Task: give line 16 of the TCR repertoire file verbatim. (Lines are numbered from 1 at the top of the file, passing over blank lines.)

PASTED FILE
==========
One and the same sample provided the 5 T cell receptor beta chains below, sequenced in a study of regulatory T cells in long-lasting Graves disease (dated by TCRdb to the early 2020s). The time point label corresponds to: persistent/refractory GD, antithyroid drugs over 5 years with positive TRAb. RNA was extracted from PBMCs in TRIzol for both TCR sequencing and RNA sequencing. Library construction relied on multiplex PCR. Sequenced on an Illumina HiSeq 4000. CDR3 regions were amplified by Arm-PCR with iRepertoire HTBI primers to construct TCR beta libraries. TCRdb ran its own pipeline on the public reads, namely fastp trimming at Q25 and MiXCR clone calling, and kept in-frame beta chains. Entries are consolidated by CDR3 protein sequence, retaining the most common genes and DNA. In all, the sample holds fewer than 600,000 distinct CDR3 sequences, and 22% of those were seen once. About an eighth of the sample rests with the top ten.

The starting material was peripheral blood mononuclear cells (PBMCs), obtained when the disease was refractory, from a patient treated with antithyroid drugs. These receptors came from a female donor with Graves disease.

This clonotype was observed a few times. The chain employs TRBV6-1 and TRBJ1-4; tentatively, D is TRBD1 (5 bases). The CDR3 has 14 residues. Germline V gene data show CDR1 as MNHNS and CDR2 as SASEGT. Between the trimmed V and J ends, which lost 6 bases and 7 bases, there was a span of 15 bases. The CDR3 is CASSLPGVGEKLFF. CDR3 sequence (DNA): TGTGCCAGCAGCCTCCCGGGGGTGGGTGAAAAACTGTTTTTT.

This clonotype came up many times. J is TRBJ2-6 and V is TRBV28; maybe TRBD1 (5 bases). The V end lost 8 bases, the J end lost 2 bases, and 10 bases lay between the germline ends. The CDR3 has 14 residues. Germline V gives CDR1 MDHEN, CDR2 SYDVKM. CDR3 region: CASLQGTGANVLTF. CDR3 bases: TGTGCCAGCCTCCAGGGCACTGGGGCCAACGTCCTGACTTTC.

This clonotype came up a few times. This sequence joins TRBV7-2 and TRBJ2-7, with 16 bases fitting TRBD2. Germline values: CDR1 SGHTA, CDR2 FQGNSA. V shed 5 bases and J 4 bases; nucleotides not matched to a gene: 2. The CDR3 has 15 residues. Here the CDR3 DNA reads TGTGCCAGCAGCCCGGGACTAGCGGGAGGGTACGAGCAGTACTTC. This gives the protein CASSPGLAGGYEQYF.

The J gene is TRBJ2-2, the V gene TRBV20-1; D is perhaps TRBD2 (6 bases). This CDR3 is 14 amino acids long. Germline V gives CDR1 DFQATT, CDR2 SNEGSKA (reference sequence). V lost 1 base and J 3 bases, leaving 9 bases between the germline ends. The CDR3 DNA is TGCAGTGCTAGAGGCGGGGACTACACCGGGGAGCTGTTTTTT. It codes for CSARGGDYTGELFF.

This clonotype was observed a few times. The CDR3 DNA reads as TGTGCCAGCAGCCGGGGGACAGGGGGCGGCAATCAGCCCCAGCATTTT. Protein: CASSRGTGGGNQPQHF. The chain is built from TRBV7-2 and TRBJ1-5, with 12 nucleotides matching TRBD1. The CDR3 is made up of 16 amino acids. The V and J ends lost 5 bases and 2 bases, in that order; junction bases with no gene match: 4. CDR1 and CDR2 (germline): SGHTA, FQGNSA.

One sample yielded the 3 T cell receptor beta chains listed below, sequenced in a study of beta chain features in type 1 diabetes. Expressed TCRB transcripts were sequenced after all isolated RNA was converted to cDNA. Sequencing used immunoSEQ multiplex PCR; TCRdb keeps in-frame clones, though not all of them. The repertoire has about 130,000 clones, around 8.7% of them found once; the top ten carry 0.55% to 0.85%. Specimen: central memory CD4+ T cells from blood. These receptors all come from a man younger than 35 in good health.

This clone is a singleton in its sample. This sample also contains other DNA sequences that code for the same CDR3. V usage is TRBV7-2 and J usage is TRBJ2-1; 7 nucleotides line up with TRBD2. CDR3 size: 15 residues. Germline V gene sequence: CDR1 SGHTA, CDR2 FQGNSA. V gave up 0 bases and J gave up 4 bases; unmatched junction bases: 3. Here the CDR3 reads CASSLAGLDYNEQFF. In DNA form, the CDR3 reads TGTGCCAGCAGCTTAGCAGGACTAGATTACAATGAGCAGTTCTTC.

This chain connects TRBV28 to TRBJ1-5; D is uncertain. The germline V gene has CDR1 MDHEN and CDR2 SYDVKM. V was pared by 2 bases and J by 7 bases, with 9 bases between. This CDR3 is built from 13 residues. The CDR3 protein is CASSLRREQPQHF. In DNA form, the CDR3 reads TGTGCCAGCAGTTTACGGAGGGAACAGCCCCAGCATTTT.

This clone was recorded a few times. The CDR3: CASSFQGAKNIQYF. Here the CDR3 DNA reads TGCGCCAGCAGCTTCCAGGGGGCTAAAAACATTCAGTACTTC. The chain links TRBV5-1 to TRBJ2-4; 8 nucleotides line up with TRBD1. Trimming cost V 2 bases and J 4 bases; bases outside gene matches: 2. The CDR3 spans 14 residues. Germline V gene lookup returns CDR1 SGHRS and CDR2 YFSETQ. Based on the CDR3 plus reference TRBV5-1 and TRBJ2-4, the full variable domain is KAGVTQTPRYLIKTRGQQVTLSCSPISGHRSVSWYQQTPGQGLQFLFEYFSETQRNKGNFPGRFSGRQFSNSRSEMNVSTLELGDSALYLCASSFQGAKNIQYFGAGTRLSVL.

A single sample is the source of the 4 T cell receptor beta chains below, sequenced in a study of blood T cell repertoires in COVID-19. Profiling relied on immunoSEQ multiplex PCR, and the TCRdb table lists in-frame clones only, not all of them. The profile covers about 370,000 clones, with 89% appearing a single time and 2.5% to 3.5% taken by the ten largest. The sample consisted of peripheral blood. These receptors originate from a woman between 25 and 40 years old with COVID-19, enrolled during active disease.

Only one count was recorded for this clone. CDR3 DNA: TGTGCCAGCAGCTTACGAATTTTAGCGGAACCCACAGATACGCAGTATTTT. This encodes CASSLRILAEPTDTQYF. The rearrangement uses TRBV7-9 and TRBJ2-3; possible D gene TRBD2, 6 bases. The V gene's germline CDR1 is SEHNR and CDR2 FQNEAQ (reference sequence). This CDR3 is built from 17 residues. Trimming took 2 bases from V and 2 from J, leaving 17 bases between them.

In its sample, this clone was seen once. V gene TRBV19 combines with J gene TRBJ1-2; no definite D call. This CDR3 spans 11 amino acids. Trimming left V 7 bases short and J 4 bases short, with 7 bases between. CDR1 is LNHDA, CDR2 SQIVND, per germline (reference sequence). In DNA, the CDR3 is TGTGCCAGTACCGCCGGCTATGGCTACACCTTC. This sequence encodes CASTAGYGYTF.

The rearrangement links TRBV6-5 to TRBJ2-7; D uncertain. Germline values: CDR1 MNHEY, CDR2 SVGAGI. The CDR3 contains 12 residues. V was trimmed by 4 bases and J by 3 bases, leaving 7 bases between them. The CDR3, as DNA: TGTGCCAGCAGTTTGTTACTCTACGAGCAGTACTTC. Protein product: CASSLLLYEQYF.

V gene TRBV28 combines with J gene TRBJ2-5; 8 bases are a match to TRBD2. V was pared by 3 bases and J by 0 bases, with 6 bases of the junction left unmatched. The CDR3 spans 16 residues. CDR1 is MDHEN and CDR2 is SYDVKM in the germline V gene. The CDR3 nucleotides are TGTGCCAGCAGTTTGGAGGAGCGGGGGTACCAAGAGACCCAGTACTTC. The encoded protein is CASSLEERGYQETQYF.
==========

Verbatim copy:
V gene TRBV28 combines with J gene TRBJ2-5; 8 bases are a match to TRBD2. V was pared by 3 bases and J by 0 bases, with 6 bases of the junction left unmatched. The CDR3 spans 16 residues. CDR1 is MDHEN and CDR2 is SYDVKM in the germline V gene. The CDR3 nucleotides are TGTGCCAGCAGTTTGGAGGAGCGGGGGTACCAAGAGACCCAGTACTTC. The encoded protein is CASSLEERGYQETQYF.